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Titanic time capsule boarding now
(Filed: 16/05/2003)

The clang of the ship's bell rung three times by the duty lookout Frederick Fleet was the first indication that the Titanic was in trouble.

And on Monday, when Millvina Dean visits a new exhibition in London, the bell will be the first thing she will seek out.

"I will look at that bell and wonder what happened to my father," said Miss Dean, the youngest living survivor of the Titanic, as she plans her visit to the Science Museum's Titanic exhibition which opens today.

"I will be wondering whether he jumped overboard or just died when the ship went down. It will be very emotional because I never knew him. I was nine weeks old."

The Titanic sank in 1912, but public interest in the disaster remains so strong that the London museum hopes its display of salvage from the wreck will break visitor records.

From porcelain plates to decanters, shaving brushes to perfume bottles that retain their scent, the 200 relics represent a poignant time capsule.

A two and a half ton section of the ship's steel hull dominates the exhibition, while smaller artefacts, including banknotes that survived remarkably in leather purses, give a sense of intimacy.

Mystery surrounds many items such as a recovered clarinet belonging to Howard Irwin, whose wooden trunk was raised in 1993.

There is no indication that Mr Irwin was on the ship, but his belongings may have been brought on board by his travelling companion, Henry Sutehall Jr, who booked a third class cabin for the Atlantic crossing.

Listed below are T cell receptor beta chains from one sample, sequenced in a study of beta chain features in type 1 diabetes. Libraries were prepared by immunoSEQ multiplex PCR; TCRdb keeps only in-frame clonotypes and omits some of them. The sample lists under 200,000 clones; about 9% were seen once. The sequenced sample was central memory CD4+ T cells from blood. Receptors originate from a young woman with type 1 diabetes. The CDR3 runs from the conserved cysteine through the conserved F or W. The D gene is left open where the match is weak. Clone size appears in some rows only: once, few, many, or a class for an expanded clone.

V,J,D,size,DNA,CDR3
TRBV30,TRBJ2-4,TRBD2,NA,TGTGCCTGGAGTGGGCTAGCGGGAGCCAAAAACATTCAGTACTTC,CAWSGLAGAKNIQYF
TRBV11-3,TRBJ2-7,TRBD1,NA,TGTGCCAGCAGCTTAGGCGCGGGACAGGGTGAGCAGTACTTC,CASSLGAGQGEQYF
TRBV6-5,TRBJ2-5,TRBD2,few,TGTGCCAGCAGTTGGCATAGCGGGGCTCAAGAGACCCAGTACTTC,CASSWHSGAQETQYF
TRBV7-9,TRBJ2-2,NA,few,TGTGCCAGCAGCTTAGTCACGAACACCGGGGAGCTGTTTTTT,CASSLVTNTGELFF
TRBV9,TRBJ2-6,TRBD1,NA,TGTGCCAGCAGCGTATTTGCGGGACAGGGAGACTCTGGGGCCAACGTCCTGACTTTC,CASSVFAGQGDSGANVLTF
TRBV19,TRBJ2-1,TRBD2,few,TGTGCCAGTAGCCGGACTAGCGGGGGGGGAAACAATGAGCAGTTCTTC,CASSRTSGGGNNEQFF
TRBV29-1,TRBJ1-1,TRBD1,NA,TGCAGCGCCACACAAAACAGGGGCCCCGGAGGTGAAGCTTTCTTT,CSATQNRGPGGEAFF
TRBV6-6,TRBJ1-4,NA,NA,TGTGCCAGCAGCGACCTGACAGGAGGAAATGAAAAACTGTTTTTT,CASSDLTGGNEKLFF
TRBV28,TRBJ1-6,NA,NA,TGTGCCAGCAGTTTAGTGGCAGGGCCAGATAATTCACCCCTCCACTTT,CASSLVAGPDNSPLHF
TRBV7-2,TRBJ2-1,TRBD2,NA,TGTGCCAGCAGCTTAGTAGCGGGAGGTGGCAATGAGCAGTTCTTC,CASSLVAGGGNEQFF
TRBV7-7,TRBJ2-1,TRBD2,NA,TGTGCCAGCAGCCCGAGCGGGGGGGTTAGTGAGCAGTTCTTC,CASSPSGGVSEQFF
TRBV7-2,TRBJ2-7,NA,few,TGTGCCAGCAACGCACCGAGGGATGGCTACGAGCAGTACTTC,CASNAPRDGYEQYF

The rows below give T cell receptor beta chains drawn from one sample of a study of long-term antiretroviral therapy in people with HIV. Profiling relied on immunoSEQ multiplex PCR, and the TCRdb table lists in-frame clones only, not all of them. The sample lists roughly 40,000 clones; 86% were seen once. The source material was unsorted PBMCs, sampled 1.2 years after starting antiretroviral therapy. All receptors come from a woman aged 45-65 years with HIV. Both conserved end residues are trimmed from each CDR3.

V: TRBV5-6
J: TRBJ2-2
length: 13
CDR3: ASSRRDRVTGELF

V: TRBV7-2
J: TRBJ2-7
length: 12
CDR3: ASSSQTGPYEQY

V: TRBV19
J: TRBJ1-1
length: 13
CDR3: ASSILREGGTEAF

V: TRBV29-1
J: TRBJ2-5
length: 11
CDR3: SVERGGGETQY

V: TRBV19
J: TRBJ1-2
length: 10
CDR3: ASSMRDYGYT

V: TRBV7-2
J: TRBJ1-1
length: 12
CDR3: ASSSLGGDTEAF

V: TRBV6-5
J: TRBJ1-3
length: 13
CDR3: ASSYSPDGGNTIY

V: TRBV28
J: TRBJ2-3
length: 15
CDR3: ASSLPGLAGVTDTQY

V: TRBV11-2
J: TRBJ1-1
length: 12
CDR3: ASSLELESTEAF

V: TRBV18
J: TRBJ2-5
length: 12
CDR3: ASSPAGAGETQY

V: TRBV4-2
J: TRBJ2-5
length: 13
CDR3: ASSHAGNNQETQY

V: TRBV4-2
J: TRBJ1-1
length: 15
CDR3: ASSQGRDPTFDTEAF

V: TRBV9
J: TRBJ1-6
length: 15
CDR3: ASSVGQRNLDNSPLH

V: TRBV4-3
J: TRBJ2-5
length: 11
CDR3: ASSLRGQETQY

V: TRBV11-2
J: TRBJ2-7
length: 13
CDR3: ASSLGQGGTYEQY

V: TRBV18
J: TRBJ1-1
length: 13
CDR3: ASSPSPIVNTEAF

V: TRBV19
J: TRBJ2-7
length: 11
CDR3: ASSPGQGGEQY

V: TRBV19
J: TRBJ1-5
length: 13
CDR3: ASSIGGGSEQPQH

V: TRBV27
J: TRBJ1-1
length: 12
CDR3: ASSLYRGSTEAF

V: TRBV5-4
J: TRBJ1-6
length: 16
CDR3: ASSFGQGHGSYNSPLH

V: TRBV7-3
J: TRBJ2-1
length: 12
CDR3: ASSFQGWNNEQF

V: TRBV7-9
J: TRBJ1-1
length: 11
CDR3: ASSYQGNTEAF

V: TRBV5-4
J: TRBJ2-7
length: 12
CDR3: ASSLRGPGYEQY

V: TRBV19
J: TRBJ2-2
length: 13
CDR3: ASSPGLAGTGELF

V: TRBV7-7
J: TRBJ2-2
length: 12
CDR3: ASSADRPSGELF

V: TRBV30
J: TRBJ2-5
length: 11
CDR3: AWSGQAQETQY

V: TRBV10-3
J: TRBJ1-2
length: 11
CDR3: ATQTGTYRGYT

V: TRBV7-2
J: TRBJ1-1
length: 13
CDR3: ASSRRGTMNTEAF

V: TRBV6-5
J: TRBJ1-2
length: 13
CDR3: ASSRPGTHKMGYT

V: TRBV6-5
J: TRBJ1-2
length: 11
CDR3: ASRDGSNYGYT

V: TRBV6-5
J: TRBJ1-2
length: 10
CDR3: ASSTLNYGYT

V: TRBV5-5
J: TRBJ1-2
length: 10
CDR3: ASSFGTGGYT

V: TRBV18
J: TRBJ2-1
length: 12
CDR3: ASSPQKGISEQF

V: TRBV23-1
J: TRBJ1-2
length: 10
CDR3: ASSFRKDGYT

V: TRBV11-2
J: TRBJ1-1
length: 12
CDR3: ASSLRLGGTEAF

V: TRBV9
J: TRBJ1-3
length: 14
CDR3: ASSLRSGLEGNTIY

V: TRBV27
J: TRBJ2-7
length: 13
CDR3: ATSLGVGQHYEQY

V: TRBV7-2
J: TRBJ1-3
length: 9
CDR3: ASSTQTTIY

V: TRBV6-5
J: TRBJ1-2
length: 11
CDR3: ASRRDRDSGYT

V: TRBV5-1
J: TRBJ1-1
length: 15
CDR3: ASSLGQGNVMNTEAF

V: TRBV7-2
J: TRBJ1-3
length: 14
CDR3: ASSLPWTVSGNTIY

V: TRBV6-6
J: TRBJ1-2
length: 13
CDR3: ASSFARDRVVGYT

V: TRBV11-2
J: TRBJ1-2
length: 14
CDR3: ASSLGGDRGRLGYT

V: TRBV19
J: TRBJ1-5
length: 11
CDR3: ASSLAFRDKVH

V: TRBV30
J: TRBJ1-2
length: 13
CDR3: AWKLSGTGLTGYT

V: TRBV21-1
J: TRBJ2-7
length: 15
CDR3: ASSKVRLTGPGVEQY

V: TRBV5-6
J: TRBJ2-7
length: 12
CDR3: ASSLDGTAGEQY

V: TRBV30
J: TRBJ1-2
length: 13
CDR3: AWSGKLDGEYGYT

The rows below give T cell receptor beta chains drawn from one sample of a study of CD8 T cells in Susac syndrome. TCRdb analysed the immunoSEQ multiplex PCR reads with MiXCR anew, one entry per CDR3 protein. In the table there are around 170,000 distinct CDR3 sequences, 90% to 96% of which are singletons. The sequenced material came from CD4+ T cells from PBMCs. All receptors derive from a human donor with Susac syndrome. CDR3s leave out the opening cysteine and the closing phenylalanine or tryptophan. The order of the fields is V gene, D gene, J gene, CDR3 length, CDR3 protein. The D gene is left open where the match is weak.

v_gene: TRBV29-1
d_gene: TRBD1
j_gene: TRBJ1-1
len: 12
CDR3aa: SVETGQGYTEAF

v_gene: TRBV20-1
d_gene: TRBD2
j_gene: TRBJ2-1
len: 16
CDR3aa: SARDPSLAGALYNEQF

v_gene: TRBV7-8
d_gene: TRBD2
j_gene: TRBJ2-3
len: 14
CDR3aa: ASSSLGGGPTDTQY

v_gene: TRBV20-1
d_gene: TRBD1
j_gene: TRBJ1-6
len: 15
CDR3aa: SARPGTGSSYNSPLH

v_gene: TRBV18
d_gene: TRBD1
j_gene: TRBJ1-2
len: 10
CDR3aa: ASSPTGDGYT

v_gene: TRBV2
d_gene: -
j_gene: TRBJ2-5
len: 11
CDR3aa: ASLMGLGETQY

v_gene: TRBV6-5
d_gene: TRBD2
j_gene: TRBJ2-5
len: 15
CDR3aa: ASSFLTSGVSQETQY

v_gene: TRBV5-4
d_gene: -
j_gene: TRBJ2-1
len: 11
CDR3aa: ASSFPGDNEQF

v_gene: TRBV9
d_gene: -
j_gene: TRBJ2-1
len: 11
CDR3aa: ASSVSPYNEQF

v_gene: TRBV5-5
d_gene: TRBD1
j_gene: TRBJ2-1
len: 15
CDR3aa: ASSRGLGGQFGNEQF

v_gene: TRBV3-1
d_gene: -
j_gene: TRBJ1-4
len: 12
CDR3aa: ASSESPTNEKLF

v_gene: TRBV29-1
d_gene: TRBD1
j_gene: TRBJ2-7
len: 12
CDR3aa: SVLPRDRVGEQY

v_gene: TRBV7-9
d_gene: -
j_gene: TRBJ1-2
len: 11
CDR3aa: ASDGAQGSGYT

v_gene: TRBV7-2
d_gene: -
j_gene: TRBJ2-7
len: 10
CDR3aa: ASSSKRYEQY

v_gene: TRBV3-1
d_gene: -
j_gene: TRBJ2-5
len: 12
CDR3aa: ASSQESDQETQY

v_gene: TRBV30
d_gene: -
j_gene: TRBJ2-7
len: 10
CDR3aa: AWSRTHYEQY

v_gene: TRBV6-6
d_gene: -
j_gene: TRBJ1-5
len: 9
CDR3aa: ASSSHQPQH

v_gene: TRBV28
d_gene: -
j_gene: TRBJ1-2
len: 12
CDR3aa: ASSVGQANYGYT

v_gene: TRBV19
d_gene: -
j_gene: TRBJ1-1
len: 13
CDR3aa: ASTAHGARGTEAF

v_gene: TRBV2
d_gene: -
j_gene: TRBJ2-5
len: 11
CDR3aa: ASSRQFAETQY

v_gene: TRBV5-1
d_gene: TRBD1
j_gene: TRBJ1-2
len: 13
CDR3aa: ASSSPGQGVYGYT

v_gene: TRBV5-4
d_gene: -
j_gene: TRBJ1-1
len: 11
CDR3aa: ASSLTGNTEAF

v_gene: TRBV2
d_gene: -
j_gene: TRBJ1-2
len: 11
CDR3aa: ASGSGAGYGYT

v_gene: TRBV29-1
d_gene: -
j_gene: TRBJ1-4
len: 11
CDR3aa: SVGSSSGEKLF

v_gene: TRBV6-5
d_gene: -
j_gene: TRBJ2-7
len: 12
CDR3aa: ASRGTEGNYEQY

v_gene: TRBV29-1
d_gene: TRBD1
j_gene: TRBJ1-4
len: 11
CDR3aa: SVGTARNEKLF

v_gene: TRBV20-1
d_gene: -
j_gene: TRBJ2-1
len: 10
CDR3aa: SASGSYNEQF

Visitors are given a "boarding pass" containing the details of one of the Titanic's passengers. They then walk through specially reconstructed cabins before learning whether the person on their boarding card was lost or saved.

Controversially, James Rudoni, the exhibition manager, has built a replica of part of the iceberg that sank the Titanic.

Visitors are urged to touch it and envisage the freezing water in which 1,500 of the passengers and crew died. Miss Dean, now 91, said she "didn't think much of the idea".

Her father was an East Dulwich publican who was taking his family, including her brother Bertram, to run a tobacconist's shop in Kansas. On the night of 1912, he went to the cabin and told his wife: "You had better take the children up on deck. I will follow you." He never did. Millvina was lowered to a lifeboat in a sack. Brother Bertram followed.

They never set up home in the United States. Their mother, Georgette, chose to return to England.

The exhibition is accompanied by Ghosts of the Abyss, a documentary by James Cameron, director of the Oscar-winning Titanic film, at the museum's Imax cinema.

Cameron and experts descend in mini-subs to steer miniaturised cameras around the rusty bowels of the ship on the Atlantic seabed.

A list of all 2,228 people on board is displayed in the final gallery. The exhibition designer, Mark Lach, said: "To come into contact with real pieces of history really brings the story back to life like nothing else can."

Jon Tucker, head of the museum, said: "The exhibition provides an incredible window on life aboard what was then the greatest liner ever built.

"It also reveals the cutting edge of science and technology used to recover and preserve hundreds of artefacts, allowing visitors to appreciate the challenges of bringing these items two and a half miles to the surface."

Titanic: The Artefact Exhibition runs until Sept 28. Tickets cost £9.95 for adults, £6.95 for children/concessions. Advance booking is recommended on 0870 870 4868.

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